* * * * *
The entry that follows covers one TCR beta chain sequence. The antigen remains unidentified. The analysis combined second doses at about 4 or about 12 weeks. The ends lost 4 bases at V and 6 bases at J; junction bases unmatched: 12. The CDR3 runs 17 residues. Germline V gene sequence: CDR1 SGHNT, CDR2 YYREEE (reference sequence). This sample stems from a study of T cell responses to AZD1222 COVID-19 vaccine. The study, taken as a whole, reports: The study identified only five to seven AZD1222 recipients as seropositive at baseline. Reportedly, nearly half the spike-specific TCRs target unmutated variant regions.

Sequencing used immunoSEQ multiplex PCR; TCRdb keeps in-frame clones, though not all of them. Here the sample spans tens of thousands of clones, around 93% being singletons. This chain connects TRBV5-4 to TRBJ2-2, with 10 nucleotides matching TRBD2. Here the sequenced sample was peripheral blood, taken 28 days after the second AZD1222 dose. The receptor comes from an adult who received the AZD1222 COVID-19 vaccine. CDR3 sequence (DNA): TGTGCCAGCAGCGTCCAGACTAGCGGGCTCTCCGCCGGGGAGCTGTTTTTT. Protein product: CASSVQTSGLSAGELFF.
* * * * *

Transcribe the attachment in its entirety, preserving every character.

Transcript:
The entry that follows covers one TCR beta chain sequence. The antigen remains unidentified. The analysis combined second doses at about 4 or about 12 weeks. The ends lost 4 bases at V and 6 bases at J; junction bases unmatched: 12. The CDR3 runs 17 residues. Germline V gene sequence: CDR1 SGHNT, CDR2 YYREEE (reference sequence). This sample stems from a study of T cell responses to AZD1222 COVID-19 vaccine. The study, taken as a whole, reports: The study identified only five to seven AZD1222 recipients as seropositive at baseline. Reportedly, nearly half the spike-specific TCRs target unmutated variant regions.

Sequencing used immunoSEQ multiplex PCR; TCRdb keeps in-frame clones, though not all of them. Here the sample spans tens of thousands of clones, around 93% being singletons. This chain connects TRBV5-4 to TRBJ2-2, with 10 nucleotides matching TRBD2. Here the sequenced sample was peripheral blood, taken 28 days after the second AZD1222 dose. The receptor comes from an adult who received the AZD1222 COVID-19 vaccine. CDR3 sequence (DNA): TGTGCCAGCAGCGTCCAGACTAGCGGGCTCTCCGCCGGGGAGCTGTTTTTT. Protein product: CASSVQTSGLSAGELFF.